Ashes to Ashes

A few years ago on the morning of an Ash Wednesday I came out of Hope Mission’s shelter for men and saw a man urinating on the sidewalk beside one of the concrete garbage containers. Relieved that his back was to me I walked by, keeping my eyes on the corner ahead which would take me back to my office just a block away.

I was a few paces past him, pretty sure he hadn’t noticed me, pretty sure he wouldn’t care even if he had, when I heard my name. “Steve”, the voice called, “Steve, don’t be ashamed of me, wait.” I stopped and turned around. Tom came lurching toward me, one hand holding up his pants the other hand pulling on his zipper. The smell of Listerine reached me before he did. He was drunk from it. His face was wet from watering eyes, a running nose and drool. His shoes and pants were splashed and wet with urine.

“Steve, I’m going crazy, I can’t stop, I can’t help it.” He poured himself out in front of me. “Steve, you know me, I’m your my friend.” I’ve known you for a long time, you’re one of my only friends.” These are the words he said, but they came out slurred and sideways.

I’ve known Tom from the first days I came to work in the inner city. I’ve learned of his wounded background. The last time I had seen him, a month or so before this, he was sober. We had a conversation beside my car. I was leaving work and he waved me down as I crossed the street. I took my glove off and offered my hand. Tom said he didn’t want to shake my hand because he just finished crapping in the alley and hadn’t found much paper. I told him how thankful I was for his consideration. We both laughed.

He then told me he was doing okay, that he was thinking about getting away from downtown. This is something he always says. He knows I’ll say that it’s a good idea, and I think he hopes by saying it, it will help him do it and keep him sober longer, and at times, I think it does. When he’s sober, which usually lasts a couple weeks or even a couple months, he sometimes stays away from the inner city but usually he stays at the Mission. He can be a good guest, polite, helpful, responsive. Then gradually he finds the days too long and the burden of carrying the weight of his own success too much to bear. Often the slide starts by his pointing out the failures of other guys on the street. He becomes independently righteous and scornful of other addicts. When this happens it’s only a matter of days until he finds something to ingest; and then he becomes the thing he just scorned.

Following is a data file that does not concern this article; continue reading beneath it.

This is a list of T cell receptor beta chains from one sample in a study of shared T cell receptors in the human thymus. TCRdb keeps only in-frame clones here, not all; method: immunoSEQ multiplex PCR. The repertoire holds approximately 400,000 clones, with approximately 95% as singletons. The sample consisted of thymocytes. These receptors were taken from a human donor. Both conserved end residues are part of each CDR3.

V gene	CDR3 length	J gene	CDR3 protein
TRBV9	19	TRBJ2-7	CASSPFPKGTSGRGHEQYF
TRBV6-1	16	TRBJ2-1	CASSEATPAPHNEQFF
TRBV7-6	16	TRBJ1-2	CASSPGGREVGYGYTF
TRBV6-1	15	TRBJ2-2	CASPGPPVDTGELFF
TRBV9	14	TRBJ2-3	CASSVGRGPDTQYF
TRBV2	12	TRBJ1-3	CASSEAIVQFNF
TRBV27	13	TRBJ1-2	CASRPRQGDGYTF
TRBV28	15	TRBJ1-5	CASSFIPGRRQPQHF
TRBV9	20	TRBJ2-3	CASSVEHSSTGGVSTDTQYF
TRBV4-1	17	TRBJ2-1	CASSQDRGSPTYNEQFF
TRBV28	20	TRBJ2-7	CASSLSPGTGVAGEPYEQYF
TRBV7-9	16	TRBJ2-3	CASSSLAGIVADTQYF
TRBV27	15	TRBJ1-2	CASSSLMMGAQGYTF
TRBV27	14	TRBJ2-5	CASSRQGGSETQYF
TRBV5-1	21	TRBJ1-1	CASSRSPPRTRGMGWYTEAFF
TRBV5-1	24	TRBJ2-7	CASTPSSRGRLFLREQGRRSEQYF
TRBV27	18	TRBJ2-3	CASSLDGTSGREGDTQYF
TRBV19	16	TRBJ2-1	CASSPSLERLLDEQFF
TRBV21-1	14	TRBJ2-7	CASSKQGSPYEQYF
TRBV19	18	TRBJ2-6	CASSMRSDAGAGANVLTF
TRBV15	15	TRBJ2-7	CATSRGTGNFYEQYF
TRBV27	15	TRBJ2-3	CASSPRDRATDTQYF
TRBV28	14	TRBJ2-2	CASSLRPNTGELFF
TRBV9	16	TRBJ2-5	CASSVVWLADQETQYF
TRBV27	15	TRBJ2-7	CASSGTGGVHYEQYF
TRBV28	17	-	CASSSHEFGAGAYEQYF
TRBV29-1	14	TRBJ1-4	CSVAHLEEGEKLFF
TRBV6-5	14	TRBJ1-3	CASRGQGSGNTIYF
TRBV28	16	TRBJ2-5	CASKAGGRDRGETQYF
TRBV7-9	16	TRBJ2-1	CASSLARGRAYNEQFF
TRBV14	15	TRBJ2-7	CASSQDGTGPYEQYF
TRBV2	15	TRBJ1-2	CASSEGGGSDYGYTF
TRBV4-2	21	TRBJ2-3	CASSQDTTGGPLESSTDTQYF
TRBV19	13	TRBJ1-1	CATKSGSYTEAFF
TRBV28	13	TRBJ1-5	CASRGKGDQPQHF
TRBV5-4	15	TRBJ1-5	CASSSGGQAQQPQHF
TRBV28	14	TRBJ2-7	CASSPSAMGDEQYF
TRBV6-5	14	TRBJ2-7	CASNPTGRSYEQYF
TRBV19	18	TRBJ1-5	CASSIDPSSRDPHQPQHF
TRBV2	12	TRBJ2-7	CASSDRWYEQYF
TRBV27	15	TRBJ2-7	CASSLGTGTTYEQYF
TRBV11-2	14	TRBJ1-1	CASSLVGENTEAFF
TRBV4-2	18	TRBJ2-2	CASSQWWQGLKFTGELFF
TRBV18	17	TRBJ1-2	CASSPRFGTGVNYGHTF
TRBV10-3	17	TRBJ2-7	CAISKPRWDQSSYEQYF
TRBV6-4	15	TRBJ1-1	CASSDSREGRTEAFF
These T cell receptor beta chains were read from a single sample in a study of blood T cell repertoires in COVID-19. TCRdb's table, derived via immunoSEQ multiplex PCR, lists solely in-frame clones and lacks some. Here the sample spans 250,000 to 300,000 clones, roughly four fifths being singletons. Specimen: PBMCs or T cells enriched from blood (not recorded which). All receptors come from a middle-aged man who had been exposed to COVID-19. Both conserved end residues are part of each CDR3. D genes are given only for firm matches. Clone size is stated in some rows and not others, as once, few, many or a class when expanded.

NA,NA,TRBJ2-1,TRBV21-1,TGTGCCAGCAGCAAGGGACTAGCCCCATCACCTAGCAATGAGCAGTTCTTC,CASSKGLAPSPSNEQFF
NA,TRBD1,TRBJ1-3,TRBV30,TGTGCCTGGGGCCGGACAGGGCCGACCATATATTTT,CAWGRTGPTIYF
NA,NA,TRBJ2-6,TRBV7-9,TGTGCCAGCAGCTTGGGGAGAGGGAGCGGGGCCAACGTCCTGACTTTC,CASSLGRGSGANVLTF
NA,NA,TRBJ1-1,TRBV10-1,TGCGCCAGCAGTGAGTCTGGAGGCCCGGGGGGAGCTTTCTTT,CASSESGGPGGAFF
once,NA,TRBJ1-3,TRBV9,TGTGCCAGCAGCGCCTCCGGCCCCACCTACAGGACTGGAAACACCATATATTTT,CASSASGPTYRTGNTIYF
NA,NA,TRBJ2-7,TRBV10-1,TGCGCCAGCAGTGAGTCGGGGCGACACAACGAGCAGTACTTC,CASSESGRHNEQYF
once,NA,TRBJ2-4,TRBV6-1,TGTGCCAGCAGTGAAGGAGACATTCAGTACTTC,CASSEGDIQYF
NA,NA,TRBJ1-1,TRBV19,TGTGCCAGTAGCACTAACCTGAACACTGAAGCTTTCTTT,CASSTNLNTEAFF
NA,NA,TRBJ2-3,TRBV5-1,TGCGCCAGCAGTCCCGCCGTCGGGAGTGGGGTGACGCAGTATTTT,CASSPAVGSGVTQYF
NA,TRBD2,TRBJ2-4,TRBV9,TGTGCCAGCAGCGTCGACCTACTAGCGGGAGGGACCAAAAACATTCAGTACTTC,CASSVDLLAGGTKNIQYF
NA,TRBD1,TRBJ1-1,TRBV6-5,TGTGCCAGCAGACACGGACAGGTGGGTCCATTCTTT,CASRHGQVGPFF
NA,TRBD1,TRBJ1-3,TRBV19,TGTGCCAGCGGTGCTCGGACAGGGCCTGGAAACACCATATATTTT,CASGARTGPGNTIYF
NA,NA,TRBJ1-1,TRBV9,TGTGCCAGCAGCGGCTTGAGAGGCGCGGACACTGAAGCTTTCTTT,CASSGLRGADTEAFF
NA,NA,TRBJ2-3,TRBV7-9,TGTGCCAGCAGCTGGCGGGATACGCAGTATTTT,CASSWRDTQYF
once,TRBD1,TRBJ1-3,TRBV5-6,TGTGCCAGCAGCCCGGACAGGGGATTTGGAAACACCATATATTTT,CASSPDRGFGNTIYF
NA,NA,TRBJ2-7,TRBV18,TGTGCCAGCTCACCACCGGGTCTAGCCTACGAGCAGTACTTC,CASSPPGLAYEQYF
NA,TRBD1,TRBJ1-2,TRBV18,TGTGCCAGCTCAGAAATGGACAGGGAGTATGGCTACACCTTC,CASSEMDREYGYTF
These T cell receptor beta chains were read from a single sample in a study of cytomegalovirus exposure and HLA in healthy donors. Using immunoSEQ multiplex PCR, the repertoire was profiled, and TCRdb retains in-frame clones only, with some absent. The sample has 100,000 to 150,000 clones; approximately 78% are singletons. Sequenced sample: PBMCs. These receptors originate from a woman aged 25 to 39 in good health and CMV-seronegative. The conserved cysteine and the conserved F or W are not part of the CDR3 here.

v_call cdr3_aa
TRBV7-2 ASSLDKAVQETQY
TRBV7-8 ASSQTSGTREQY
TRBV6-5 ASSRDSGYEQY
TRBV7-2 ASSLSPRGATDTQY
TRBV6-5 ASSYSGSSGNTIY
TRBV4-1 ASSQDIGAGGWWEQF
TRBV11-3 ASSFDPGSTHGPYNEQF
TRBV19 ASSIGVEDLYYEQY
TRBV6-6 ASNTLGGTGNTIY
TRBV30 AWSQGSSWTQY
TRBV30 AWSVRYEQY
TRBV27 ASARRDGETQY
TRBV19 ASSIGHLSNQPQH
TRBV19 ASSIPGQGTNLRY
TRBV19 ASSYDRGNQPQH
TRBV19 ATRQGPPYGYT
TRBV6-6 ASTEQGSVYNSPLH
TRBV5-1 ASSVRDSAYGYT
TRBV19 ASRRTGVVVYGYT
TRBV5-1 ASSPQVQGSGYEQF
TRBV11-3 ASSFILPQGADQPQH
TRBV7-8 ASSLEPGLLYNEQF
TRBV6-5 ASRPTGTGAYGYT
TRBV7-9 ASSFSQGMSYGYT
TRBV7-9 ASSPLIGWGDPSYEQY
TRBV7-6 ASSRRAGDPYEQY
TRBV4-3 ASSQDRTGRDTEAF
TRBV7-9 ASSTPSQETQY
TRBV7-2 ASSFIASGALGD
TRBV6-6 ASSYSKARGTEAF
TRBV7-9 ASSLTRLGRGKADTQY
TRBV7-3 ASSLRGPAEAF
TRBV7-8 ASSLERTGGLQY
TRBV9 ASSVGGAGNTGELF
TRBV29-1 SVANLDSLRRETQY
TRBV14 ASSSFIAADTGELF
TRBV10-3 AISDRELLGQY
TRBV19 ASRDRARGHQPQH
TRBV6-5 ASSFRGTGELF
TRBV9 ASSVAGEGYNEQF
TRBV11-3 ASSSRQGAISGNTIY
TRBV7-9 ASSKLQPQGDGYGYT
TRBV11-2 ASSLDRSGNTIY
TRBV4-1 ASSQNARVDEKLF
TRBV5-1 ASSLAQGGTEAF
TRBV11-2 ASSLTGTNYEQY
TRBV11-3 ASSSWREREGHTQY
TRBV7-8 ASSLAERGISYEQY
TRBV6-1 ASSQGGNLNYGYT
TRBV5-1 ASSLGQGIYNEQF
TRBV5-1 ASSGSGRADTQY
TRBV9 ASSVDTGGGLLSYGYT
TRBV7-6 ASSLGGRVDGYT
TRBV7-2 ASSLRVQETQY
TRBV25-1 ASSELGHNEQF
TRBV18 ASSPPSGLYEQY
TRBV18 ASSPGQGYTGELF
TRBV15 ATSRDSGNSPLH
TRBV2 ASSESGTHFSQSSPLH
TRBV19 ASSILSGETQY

Today Tom was in front of me weaving back and forth, repeating how he was going crazy and hitting his head with the heel of his hand. As he was carrying on a young man in his twenties came towards us from across the street. He was loaded down with a large back pack and had work boots tied by the laces to one side of the pack and a heavy parka lashed to the other side. He must have heard Tom and he called out when he was half way across the street, “Tell me about it man. I know what you’re saying.” When he got close the young man smelled Tom and said, “C’mon partner your drinking shit, things can’t be that bad.”

Tom looked blank and pointed to the half finished cigarette in the young man’s hand. The man gave it to him, saying, “Here you go friend.”

In the mean time I was planning my exit, thankful for this diversion. But just when I was about to go the young man turns to me and says, “Just tell me one thing…that things are going to be alright.” I blink and then I say, “Things are going to be alright,” and then I add something I’ve heard myself say too many times to too many street guys: “Where there’s breath, there’s hope.” The young man nodded and said, “That’s right,” and walked on.

I looked at Tom beside me, he was breathing, but I didn’t see much hope. I walked him back to a bench at the front of the shelter.

Two hours later the bishop at St. Joe’s marked a cross on my forehead with ashes and said, “You are dust, and to dust you shall return.

It was appropriate enough. I felt as powerless as dust. But perhaps that’s the point of Ash Wednesday and the lesson of Lent. While I believe with my heart that where there is life there is hope, too often it’s been my security systems, my insurance policies, my protective barriers, that have supported and sustained this faith. A healthy understanding of dependence doesn’t come easy–for Tom, caught in the extremes–or for any of us. But to recall that we are all marked with ash, ultimately dependent on the giver of breath, is also to recall the mystery of hope and life and salvation.

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